When Should You Test for SCN1A in Patients with Epilepsy?

Epilepsy News From:

Wednesday, June 5, 2013

In the April 15, 2013 early view issue of the journal Epilepsia, Doctors Hirose and colleagues from the Genetics Commission of the International League Against Epilepsy present an important, clinically applicable practice guideline with regards to SCN1A testing for epilepsy.

SCN1A is a gene that encodes for the alpha 1 subunit of neuronal voltage-gated sodium channels. Mutations in this gene are found in

  • Dravet Syndrome
  • febrile seizures plus (GEFS+), migrating partial seizures of infancy, and
  • other infantile epileptic encephalopathies,
  • and rarely in infantile spasms.

The Commission recommends testing:

  • People with suspected Dravet Syndromes and may consider testing where the typical initial presentation is of a developmentally normal infant presenting with recurrent febrile or afebrile prolonged hemi-clonic seizures or generalized status epilepticus, and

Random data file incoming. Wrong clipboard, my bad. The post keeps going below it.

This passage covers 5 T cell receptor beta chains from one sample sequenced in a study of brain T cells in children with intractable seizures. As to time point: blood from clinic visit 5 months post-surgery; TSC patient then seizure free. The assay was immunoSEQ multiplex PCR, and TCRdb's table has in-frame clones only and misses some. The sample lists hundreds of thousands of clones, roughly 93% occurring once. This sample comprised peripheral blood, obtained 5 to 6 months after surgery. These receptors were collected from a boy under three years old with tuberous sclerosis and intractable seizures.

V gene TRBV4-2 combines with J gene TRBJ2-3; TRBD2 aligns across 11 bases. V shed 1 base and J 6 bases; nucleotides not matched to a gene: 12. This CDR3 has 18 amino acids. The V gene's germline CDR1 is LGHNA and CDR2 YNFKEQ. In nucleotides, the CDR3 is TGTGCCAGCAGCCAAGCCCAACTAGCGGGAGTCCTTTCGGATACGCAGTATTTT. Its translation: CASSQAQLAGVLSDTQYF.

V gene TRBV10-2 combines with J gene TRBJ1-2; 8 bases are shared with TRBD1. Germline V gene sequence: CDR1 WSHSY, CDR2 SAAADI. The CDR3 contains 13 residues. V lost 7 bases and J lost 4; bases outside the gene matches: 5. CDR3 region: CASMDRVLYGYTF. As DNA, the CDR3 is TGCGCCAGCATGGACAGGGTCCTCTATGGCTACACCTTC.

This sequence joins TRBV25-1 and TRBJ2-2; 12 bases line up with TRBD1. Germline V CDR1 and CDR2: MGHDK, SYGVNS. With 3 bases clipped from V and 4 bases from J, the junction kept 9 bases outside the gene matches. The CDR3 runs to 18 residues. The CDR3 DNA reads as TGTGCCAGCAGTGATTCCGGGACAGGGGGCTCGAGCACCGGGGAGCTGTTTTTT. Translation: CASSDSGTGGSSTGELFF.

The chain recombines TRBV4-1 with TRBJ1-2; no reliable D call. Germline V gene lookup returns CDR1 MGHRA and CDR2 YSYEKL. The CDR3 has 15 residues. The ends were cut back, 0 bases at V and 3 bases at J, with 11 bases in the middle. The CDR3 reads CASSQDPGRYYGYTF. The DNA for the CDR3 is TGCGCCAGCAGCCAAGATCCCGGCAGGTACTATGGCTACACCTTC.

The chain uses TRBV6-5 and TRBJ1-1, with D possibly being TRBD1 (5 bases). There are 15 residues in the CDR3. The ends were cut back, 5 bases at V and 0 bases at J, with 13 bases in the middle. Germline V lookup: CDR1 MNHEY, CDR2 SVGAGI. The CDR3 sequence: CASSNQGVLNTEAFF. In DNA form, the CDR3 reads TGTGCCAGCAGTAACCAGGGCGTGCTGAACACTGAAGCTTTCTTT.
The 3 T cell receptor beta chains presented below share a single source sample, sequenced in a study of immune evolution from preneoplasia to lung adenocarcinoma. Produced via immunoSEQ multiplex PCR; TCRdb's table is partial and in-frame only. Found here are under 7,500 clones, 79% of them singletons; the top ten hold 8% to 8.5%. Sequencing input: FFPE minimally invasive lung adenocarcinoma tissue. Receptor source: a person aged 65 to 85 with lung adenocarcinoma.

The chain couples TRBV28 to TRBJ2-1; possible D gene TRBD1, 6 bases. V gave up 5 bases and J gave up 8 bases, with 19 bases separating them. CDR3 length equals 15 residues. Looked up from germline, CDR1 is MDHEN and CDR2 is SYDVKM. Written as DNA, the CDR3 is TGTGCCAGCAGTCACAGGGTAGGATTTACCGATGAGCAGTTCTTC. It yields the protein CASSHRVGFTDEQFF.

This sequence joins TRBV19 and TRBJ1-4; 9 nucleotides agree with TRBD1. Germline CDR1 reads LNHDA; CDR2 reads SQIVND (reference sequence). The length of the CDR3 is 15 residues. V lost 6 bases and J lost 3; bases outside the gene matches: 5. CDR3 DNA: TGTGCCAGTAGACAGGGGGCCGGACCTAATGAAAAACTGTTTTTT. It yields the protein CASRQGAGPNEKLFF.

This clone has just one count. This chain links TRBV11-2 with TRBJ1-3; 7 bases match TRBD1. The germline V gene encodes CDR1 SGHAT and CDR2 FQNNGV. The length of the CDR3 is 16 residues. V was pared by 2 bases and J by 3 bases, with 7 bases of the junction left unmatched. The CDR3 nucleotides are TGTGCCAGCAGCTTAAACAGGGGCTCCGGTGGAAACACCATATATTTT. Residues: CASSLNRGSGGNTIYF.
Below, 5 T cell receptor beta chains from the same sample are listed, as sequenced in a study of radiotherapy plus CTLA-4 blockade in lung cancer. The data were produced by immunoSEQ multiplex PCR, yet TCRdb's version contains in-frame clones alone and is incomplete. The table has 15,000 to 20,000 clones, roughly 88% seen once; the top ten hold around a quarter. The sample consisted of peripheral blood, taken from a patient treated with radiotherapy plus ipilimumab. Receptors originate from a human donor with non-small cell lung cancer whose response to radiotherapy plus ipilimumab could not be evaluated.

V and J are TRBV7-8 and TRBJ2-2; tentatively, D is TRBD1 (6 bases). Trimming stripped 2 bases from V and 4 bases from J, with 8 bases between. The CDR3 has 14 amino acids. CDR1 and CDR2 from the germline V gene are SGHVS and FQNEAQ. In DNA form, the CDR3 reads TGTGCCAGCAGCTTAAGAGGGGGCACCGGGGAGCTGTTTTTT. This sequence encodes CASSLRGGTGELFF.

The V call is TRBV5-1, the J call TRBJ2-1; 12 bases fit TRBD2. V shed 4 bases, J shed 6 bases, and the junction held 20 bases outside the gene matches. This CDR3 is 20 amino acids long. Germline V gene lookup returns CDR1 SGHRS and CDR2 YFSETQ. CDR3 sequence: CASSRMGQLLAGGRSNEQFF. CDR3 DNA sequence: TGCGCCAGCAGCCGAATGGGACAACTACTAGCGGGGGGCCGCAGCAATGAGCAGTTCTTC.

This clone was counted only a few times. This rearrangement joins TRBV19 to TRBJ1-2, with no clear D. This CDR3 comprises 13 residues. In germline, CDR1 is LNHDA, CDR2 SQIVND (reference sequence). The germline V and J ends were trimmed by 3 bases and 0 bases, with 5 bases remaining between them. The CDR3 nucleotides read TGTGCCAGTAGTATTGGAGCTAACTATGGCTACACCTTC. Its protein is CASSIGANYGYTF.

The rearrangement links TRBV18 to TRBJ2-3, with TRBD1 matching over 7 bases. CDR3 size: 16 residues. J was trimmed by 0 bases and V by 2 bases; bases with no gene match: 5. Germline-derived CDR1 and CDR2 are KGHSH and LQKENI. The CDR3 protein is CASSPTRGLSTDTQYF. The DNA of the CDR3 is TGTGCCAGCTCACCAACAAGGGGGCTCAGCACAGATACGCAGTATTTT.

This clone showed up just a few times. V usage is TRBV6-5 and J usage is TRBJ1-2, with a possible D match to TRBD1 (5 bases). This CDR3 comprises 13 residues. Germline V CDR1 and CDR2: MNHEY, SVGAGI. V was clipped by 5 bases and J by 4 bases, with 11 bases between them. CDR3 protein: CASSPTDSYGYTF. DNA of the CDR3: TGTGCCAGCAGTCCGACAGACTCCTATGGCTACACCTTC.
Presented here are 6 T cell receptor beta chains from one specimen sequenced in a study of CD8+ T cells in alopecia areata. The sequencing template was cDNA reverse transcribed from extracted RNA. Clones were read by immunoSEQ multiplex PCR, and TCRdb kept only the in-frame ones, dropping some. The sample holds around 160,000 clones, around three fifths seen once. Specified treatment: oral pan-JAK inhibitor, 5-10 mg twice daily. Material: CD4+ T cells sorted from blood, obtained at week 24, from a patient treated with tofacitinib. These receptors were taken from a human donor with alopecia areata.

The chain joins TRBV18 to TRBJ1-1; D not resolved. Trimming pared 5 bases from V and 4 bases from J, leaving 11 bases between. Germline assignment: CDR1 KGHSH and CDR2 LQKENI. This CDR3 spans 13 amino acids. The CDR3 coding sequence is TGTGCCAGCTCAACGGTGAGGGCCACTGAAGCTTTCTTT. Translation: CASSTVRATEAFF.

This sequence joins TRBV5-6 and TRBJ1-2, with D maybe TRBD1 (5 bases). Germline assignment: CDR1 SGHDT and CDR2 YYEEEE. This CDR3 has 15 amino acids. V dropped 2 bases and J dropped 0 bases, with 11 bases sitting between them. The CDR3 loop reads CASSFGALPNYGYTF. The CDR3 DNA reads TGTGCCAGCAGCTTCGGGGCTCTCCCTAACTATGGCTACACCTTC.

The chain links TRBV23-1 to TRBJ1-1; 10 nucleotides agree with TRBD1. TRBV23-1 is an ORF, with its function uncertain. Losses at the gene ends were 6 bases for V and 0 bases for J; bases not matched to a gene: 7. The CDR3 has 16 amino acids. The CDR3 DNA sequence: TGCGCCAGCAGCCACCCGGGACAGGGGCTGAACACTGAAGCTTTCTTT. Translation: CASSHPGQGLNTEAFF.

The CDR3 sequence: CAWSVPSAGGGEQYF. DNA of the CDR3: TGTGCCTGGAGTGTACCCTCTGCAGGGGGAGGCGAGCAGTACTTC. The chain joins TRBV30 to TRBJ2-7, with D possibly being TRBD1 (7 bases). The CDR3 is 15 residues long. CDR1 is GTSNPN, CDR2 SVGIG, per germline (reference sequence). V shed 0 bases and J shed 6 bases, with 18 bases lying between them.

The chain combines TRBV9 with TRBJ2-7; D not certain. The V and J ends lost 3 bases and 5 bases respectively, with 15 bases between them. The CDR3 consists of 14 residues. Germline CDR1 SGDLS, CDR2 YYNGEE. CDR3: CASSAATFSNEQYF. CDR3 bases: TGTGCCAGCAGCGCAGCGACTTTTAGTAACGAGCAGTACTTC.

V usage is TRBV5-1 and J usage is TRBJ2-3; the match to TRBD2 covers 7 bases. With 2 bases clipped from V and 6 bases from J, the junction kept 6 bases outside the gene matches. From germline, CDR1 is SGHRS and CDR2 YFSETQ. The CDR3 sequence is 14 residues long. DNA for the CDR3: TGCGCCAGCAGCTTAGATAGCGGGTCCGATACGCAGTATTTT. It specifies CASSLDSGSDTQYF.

• early onset infantile epileptic encephalopathies, such as migrating partial seizures of infancy.

This test is not recommended for:

  • Children with phenotypes that are not clearly associated with the SCN1A mutations, such as those characterized by abnormal development or neurological deficits apparent at birth.

Interpreting test results means:

  • Interpretation of the test results must always be done in the context of an electroclinical syndrome and requires the assistance of a medical geneticist.
  • A negative test does not exclude a pathogenic role of SCN1A in a specific phenotype.
Authored by: Joseph I. Sirven MD on 6/2013

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